GSA Annual Meeting in Denver, Colorado, USA - 2016

Paper No. 266-1
Presentation Time: 9:00 AM-6:30 PM


SADOWSKI, Andrew J. and FAULDS, James E., Nevada Bureau of Mines and Geology, University of Nevada, Reno, NV 89557,

The 1:24,000 scale geologic map of the Black Warrior geothermal area showcases the results of detailed stratigraphic and structural analyses. The map focuses on the Truckee Range in NW Nevada and covers portions of four adjoining 7.5’ quadrangles. The detailed map was produced to evaluate the structural controls of a blind geothermal system (i.e., no surface hot springs or fumaroles present) and overall geothermal potential of the area.

Geologic mapping of surficial and bedrock lithologies identified faults and stratigraphic relationships between successive and interfingering Miocene volcanic sequences that nonconformably overlie Mesozoic plutonic and metamorphic basement. Middle Miocene basaltic andesites, dacites, tuffs, sandstones and conglomerates are well distributed throughout the study area, whereas outcrops of Mesozoic basement rocks are limited. Mesozoic basement rocks include Cretaceous granodiorite, hornfels, and skarn, as well as Upper Triassic to Middle Jurassic meta-siltstone, quartzite, carbonate (dolomite and marble), phyllite, and schist. Quaternary alluvial fans reside in low-lying areas adjacent to and within the Truckee Range.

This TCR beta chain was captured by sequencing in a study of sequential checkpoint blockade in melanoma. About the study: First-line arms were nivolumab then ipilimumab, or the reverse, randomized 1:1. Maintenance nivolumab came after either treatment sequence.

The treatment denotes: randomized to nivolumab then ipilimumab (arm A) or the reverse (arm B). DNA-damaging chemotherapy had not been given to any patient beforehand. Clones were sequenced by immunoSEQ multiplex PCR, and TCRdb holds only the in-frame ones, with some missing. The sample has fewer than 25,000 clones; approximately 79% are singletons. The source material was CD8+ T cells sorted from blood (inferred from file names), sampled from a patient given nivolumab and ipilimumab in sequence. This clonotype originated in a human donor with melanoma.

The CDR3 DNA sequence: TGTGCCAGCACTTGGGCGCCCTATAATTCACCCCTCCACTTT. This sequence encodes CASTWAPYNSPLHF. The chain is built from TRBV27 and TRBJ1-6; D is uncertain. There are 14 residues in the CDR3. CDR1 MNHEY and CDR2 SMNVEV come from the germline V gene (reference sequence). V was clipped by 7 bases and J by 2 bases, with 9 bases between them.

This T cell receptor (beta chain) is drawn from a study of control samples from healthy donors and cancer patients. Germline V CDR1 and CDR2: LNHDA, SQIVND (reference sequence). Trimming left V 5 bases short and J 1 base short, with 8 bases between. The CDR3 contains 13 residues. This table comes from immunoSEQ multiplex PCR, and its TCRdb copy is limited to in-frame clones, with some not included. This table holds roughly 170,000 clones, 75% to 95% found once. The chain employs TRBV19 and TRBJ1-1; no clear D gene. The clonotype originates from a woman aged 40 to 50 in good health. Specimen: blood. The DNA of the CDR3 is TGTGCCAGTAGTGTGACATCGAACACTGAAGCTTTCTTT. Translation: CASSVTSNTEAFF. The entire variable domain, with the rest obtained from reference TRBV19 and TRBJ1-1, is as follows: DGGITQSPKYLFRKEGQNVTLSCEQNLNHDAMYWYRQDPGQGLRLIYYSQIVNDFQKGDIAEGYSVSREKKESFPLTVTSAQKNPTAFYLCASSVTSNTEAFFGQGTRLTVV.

The structural framework is dominated by gently to moderately east-tilted fault blocks bound by moderately to steeply west-dipping, north-northeast-striking normal faults. The fault blocks consist of highly deformed and metamorphosed Mesozoic rocks and faulted and tilted Miocene volcanic rocks. Major strands of the west-dipping fault system terminate and step in the vicinity of the thermal anomaly. Major extension began ~12 Ma and has continued into the present, as evidenced by Quaternary fault scarps. The fault pattern suggests two possible structural settings for this geothermal system: (1) a fault termination of the southeastern range-front fault with accompanying ~2 km wide horse-tailing producing abundant closely spaced faults and high fracture permeability; and (2) a ~3-5 km wide fault step-over between two major W-dipping normal faults, whereby many closely-spaced minor faults produce a zone of high fracture permeability. These structurally-complex characteristics are advantageous for geothermal activity and suggest that Black Warrior may host a viable geothermal system with suitable permeability at depth.